Vietnam is dropping visa requirements for tourists from five European countries to boost its slumping tourism industry.
A decision by prime minister Nguyen Tan Dung means visitors from the UK, Germany, France, Italy and Spain will no longer need a visa to visit the country for stays of up to 15 days, starting in July.
The decision was welcomed by tour operators.
“This is very good news,” Hoang Le Quyen of PeaceTours said from the southern commercial hub of Ho Chi Minh City. “It will definitely help bring foreign tourists to Vietnam.”
But Ms Quyen said it would be better if the visa-free period was extended to 30 days, as Vietnam competes in tourism with regional countries such as Singapore, Thailand and Malaysia, which offer the longer period for visitors from many countries.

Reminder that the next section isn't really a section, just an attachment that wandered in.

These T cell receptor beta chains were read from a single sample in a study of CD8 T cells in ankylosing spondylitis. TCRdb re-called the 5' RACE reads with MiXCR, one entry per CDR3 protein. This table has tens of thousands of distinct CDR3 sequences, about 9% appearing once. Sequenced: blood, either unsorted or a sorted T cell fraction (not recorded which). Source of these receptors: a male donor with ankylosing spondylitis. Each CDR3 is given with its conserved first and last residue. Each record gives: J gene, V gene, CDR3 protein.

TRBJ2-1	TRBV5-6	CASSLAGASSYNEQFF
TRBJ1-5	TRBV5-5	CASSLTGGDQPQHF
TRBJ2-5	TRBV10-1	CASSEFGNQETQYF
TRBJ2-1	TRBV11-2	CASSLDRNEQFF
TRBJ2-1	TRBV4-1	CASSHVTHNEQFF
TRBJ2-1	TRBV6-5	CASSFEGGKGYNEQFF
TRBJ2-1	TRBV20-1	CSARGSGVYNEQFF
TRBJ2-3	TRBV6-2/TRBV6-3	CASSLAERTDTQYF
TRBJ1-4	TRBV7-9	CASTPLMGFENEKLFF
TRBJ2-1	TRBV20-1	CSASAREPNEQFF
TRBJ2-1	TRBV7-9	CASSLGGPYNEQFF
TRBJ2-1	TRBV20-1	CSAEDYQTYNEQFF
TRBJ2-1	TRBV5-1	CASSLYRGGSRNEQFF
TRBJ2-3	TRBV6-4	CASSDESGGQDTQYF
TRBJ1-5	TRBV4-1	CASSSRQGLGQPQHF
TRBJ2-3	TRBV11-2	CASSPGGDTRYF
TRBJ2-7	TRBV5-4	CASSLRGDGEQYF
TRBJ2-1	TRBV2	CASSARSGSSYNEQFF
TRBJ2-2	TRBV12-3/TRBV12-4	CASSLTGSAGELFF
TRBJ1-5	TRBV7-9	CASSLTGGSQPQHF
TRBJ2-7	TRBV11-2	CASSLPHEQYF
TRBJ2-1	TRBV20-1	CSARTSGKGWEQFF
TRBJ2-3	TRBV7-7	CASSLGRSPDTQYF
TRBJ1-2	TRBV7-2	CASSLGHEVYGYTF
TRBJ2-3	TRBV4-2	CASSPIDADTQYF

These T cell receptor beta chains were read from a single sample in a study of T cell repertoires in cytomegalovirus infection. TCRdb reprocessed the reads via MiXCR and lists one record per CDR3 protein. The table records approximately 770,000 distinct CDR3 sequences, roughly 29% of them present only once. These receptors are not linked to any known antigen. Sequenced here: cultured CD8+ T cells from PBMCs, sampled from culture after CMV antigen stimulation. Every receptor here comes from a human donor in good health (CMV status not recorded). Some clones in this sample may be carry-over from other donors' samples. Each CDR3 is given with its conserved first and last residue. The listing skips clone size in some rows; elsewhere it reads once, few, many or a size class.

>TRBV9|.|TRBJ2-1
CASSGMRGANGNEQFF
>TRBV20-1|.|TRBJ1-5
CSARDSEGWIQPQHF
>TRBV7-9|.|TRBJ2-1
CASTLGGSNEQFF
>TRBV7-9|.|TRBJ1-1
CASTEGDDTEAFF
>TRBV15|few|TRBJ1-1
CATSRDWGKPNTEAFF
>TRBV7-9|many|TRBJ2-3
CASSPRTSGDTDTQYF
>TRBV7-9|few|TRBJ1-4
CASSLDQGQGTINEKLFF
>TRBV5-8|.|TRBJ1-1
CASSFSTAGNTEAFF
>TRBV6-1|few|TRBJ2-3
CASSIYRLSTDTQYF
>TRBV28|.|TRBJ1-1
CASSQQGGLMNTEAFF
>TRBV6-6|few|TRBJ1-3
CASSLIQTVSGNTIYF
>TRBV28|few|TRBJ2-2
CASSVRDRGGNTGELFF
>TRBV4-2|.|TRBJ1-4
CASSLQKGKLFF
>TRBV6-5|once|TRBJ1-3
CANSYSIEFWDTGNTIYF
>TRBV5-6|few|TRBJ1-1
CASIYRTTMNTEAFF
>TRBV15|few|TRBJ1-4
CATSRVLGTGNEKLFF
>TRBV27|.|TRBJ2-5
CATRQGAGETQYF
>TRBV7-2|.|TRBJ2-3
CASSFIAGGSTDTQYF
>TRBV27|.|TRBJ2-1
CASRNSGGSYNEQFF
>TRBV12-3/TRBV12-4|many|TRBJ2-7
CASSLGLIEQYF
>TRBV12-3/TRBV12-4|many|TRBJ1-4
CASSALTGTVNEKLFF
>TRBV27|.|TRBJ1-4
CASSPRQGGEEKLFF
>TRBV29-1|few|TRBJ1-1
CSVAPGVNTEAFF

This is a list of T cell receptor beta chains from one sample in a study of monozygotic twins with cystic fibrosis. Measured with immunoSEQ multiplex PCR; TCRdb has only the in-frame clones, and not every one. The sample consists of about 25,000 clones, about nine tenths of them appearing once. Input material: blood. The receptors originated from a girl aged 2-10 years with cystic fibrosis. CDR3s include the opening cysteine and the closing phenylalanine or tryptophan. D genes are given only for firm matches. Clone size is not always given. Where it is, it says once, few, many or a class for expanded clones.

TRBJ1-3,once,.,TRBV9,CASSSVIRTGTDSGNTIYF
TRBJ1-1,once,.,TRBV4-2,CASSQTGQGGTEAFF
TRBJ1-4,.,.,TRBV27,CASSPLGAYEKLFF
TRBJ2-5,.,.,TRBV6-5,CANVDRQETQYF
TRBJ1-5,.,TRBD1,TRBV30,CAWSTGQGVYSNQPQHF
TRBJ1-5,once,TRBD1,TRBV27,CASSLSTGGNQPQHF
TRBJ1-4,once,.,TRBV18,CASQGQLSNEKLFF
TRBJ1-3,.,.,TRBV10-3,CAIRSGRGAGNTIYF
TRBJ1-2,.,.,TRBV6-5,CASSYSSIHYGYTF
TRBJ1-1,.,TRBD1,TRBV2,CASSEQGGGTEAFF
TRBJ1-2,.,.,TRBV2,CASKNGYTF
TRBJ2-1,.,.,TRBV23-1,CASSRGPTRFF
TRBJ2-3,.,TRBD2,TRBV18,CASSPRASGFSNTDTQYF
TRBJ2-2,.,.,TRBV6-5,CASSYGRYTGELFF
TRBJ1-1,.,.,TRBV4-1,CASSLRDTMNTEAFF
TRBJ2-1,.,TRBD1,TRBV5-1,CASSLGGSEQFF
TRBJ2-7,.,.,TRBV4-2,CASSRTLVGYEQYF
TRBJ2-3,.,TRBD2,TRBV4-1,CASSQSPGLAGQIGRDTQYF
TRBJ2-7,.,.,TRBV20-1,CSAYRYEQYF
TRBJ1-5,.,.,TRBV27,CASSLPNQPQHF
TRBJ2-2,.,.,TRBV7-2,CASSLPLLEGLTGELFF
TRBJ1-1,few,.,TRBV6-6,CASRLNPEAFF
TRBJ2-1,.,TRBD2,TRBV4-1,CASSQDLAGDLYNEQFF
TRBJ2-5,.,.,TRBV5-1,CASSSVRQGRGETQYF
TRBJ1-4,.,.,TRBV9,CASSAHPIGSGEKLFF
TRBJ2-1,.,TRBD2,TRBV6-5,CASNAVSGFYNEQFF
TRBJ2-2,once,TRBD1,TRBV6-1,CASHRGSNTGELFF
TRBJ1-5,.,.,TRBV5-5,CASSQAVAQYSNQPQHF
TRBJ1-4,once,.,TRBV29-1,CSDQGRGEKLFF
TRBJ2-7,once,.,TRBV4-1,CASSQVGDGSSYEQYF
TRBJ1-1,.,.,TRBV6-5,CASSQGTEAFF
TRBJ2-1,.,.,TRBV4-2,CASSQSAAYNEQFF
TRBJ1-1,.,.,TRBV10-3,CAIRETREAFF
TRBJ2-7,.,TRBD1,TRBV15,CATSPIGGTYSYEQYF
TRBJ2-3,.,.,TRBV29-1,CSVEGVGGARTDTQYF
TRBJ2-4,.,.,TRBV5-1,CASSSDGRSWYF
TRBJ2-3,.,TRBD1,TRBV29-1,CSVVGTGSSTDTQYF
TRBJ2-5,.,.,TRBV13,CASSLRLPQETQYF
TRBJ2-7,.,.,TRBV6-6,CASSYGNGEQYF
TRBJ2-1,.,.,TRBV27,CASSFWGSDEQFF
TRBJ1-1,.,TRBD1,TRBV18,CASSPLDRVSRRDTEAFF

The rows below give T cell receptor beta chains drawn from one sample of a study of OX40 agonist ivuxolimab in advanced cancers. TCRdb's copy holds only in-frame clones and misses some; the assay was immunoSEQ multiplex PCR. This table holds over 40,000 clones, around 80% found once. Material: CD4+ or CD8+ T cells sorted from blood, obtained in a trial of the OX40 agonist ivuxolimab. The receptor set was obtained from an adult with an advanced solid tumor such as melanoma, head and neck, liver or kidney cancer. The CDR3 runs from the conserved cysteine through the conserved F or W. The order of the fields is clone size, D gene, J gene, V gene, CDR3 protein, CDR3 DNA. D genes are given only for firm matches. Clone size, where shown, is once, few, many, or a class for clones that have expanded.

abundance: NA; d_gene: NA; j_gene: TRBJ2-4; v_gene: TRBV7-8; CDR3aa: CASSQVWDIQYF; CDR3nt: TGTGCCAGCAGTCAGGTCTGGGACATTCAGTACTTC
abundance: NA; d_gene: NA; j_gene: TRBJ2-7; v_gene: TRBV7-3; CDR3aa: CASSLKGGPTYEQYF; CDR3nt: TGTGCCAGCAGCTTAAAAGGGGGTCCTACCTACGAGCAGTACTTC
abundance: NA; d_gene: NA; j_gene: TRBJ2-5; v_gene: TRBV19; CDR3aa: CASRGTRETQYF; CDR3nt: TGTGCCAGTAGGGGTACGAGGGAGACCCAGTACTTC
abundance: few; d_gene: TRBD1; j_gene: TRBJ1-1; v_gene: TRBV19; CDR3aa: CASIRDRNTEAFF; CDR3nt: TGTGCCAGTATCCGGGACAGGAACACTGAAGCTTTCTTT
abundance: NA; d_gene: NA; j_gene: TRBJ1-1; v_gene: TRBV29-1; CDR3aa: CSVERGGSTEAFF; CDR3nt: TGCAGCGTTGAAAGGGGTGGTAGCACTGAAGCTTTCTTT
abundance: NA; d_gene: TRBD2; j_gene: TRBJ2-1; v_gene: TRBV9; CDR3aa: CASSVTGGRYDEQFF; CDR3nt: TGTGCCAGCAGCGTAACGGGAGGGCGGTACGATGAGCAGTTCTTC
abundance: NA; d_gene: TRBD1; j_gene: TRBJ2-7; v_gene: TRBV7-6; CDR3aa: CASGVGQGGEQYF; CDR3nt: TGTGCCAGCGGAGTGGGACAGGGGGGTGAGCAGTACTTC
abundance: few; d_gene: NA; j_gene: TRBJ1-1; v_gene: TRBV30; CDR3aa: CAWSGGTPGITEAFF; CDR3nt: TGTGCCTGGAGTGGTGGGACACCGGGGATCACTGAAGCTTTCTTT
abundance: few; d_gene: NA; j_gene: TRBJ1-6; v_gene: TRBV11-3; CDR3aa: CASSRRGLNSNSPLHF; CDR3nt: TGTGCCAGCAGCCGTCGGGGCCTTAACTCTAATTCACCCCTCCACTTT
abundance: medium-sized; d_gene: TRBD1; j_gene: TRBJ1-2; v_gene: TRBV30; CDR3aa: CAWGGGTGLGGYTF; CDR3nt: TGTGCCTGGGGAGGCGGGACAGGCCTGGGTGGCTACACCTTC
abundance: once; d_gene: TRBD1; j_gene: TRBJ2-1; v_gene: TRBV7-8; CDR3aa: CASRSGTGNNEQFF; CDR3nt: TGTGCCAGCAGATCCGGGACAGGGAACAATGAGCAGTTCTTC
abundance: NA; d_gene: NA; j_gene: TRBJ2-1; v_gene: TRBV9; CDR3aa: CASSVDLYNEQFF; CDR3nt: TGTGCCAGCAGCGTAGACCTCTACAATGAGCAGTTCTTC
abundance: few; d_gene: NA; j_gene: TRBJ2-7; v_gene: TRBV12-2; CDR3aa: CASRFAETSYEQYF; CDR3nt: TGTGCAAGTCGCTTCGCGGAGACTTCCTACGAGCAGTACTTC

Currently, Vietnam gives reciprocal visa exemptions to nine countries in the Association of South-east Asian Nations and unilaterally gives visa-free entrance to visitors from four Nordic countries, plus Russia, Belarus, Japan and South Korea.
The communist government is considering giving visa exemptions to more countries.
Last year, nearly eight million foreigners visited Vietnam, but arrivals dropped by nearly 13% in the first five months of this year to about 3.3 million, according to government figures.
Visitors from China saw a big drop of 30% after the parking of a giant oil rig near the Paracel islands last summer sparked widespread anti-China protests in Vietnam. The number of tourists from Russia declined by 16%, while arrivals from other European countries dropped by 7%.